If You Hate Mosquitoes then Buy or Build a Bat House

Categorized | DIY, Gardening, Lifestyle, Nature

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Bats: The Truth Behind Misconceptions

Did you know there are more than 1,000 species of bats in the  world?

When you think of bats what do you envision? Blood-sucking related to "vampire" activities? Or perhaps disease spreaders – like rabies? Unfortunately bats have a bad reputation that they don't deserve. "Less than one percent of all bats potentially have rabies," said Mike Lacki, wildlife ecologist with the University of Kentucky College of Agriculture. "A bat contracts rabies by contact with another organism that is rabid. Once infected, the bat will die. A bat lying on the ground and behaving abnormally might be rabid so use caution when around a bat under these conditions." And yes there are vampire bats, all species habitating in Central and South America, but they feed on birds, fowl and livestock.

The truth of the matter is that bats play a crucial role in the life cycles of many plants, either by pollinated plants as them search for nectar from flower to flower or by eating ripe fruit and spreading the seeds as they pass through their digestive tracts. Another factor not to overlook is that bats are a huge role in controlling insect populations – like pesky mosquitoes.

Mosquito Facts

The mosquito is responsible for the most human deaths worldwide.

  • The mosquito is responsible for the most human deaths worldwide.
  • A moving target can be detected at 18 feet away by a mosquito.
  • Mosquitoes lay up to 300 eggs at a time.
  • It's estimated that mosquitoes can fly between 1 to 1.5 miles per hour.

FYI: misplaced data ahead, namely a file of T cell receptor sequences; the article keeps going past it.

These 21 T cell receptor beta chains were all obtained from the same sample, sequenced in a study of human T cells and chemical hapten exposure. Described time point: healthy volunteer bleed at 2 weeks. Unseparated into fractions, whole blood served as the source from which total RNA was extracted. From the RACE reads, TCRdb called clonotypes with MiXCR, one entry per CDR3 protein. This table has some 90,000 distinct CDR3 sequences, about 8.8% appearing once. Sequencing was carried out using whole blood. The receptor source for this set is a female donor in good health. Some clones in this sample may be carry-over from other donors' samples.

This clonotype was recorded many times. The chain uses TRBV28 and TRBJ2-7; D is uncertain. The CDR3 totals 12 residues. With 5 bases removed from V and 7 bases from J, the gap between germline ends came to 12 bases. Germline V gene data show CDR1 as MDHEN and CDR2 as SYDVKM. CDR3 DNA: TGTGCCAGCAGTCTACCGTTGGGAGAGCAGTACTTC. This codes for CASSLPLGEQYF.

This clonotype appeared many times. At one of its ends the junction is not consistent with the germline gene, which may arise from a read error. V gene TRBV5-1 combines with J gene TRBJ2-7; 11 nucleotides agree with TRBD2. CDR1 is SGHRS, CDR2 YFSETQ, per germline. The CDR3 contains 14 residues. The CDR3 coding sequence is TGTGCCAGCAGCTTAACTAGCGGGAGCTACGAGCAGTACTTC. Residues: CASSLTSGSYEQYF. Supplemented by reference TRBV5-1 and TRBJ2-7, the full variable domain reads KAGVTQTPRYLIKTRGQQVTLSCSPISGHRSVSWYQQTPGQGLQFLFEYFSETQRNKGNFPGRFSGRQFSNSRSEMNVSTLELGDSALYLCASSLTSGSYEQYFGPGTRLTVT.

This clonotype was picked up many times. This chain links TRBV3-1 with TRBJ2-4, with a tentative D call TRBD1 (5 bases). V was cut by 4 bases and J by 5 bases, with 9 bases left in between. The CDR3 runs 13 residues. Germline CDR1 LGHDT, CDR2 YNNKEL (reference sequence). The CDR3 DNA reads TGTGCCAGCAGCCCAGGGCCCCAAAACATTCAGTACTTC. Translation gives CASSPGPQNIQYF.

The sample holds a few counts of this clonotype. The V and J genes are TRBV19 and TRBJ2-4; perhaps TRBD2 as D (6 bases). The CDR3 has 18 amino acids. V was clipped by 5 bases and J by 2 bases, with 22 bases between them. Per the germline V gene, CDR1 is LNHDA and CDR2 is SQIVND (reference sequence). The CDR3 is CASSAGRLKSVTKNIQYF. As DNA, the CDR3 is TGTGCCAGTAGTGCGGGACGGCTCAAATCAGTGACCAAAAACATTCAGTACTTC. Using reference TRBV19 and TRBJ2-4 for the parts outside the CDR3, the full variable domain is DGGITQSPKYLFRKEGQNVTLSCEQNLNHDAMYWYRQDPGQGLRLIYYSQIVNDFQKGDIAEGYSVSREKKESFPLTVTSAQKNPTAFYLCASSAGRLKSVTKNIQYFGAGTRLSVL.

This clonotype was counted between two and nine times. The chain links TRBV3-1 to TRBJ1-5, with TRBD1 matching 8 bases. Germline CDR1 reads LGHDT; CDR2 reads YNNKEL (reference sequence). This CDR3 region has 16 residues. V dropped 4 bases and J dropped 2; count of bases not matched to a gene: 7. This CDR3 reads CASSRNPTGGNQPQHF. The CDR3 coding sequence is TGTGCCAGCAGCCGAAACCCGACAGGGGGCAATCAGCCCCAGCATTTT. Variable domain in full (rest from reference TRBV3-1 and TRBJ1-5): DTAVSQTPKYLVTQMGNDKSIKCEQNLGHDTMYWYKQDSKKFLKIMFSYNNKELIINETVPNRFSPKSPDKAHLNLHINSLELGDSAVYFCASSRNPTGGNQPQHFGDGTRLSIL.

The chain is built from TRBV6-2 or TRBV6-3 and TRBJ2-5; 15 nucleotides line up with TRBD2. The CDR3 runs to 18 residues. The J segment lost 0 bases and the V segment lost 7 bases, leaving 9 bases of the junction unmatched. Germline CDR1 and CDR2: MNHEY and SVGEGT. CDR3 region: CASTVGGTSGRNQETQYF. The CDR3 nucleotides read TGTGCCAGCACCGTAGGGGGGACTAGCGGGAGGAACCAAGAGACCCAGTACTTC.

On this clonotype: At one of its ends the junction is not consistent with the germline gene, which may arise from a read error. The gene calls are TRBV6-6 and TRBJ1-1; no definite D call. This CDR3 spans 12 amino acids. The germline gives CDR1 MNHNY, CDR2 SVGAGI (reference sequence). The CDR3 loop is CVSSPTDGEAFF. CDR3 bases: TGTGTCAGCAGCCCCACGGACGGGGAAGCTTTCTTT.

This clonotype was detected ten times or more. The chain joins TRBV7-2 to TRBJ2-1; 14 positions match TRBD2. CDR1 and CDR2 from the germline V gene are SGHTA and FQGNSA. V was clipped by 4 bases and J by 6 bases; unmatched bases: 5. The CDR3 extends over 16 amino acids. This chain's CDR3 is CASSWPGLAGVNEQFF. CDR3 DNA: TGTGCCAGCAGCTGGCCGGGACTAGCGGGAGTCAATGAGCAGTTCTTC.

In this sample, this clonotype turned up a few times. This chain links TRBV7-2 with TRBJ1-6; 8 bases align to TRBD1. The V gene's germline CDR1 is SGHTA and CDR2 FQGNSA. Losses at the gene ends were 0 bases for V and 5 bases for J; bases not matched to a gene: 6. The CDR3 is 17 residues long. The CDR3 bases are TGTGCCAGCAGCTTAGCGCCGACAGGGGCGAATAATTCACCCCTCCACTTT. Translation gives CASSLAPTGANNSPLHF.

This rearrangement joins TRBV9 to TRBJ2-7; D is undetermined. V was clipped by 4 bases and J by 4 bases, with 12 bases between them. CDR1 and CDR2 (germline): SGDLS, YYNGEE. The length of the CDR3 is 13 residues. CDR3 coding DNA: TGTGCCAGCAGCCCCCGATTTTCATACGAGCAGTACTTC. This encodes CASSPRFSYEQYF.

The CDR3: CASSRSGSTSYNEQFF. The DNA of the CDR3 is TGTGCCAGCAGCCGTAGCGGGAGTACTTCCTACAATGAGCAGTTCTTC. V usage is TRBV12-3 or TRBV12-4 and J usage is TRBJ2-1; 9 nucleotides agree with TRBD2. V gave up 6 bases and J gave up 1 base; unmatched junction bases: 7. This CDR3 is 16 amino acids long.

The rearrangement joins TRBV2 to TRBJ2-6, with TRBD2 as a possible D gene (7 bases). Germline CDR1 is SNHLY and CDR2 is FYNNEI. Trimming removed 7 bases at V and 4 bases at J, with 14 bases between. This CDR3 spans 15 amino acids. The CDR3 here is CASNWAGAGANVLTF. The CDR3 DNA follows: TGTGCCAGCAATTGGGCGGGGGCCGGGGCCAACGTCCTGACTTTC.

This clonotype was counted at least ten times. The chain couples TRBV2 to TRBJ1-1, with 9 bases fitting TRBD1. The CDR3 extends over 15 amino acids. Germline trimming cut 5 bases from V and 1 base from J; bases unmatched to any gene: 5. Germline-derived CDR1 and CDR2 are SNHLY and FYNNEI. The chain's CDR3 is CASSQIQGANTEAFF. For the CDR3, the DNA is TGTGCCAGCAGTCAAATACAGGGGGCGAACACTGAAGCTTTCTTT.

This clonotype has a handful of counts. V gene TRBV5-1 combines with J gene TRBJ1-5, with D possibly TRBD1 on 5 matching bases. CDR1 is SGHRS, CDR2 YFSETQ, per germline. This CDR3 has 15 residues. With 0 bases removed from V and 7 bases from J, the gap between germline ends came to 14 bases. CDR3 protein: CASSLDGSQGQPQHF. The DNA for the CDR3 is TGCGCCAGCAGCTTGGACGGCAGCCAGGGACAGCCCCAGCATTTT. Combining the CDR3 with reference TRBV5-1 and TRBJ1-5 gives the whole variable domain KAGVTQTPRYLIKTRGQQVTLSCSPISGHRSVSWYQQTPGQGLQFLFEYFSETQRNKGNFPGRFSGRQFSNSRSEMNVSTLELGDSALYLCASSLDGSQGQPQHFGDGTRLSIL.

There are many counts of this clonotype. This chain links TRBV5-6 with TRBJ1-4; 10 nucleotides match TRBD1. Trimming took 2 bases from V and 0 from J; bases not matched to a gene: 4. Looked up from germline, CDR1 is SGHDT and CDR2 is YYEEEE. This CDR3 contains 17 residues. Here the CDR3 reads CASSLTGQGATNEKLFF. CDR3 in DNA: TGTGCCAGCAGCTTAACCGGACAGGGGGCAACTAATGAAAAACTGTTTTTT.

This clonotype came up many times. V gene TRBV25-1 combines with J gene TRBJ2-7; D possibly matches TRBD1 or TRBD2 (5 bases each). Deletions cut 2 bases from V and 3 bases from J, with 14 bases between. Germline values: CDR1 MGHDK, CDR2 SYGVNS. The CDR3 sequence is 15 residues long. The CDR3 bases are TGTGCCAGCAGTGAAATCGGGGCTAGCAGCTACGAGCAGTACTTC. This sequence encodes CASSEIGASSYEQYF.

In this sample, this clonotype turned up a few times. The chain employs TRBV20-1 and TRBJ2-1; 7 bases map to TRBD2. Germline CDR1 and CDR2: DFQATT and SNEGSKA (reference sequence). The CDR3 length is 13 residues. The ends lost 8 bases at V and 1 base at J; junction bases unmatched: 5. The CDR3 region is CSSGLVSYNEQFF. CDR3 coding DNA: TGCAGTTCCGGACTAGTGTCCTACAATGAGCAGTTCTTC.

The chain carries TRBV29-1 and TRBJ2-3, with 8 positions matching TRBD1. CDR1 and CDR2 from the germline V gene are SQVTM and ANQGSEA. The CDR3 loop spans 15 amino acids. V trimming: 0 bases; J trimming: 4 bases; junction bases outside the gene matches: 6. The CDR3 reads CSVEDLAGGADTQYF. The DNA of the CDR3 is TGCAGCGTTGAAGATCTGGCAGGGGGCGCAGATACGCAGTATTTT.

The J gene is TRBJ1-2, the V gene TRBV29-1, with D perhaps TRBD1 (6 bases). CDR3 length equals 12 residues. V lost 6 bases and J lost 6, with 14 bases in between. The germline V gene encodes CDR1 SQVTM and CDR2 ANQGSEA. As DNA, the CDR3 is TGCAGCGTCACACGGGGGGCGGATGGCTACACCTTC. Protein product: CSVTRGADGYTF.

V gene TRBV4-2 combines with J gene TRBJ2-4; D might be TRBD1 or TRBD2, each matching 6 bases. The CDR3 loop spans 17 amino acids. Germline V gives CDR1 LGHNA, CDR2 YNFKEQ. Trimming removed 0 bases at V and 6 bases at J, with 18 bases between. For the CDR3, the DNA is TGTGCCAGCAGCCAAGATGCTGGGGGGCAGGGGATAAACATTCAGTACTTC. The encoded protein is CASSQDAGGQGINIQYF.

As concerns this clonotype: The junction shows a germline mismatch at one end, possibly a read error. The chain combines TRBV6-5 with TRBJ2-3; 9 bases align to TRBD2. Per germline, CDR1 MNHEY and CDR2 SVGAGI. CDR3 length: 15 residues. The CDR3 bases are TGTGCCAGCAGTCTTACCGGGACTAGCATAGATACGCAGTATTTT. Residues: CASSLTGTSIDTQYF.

Build a Bat House to Help Control Mosquito Populations

Of all the "How to Build a Bat House" plans we searched through, we found the Bat Conservation International Single-Chamber Bat House (wall mounted) to be one of the easiest.(Download – Single-Chamber_Bat_House_Plans_Bat_Conservation_International.pdf)

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You'll need:

  • 1/4 sheet (2' x 4') 1/2" AC, BC or T1-11 (outdoor grade) plywood
  • 1" x 2" (3/4" x 1 1/2" finished) x 8' pine (furring strip)
  • 20 to 30 exterior-grade screws, 1"
  • One pint dark, water-based stain, exterior grade
  • One pint water-based primer, exterior grade
  • One quart flat, water-based paint or stain, exterior grade (For the best color, please read What_Color_Should_I_Paint_My_Bat_House.pdf)
  • One tube paintable latex caulk
  • 1" x 4" x 28" board for roof (optional, but highly recommended)
  • Black asphalt shingles or galvanized metal (optional)

    • 6 to 10 roofing nails, 7/8" (if using shingles or metal roofing)

Recommended Tools:

  • Table saw or handsaw
  • Variable-speed reversing drill
  • Screwdriver bit for drill
  • Tape measure
  • Caulking gun
  • Paintbrushes
  • Hammer (optional)
  • Tin snips (optional)

Bat Conservation International's Bat House Side View  Bat Conservation International's Bat House Angled View


  1. Measure and cut plywood into three pieces: 261⁄2" x 24" 161⁄2" x 24" 5" x 24"
  2. Roughen inside of backboard and landing area by cutting h o r i zontal grooves with sharp object or saw. Space grooves 1⁄4" to 1⁄2" apart, cutting 1⁄32" to 1⁄16" deep.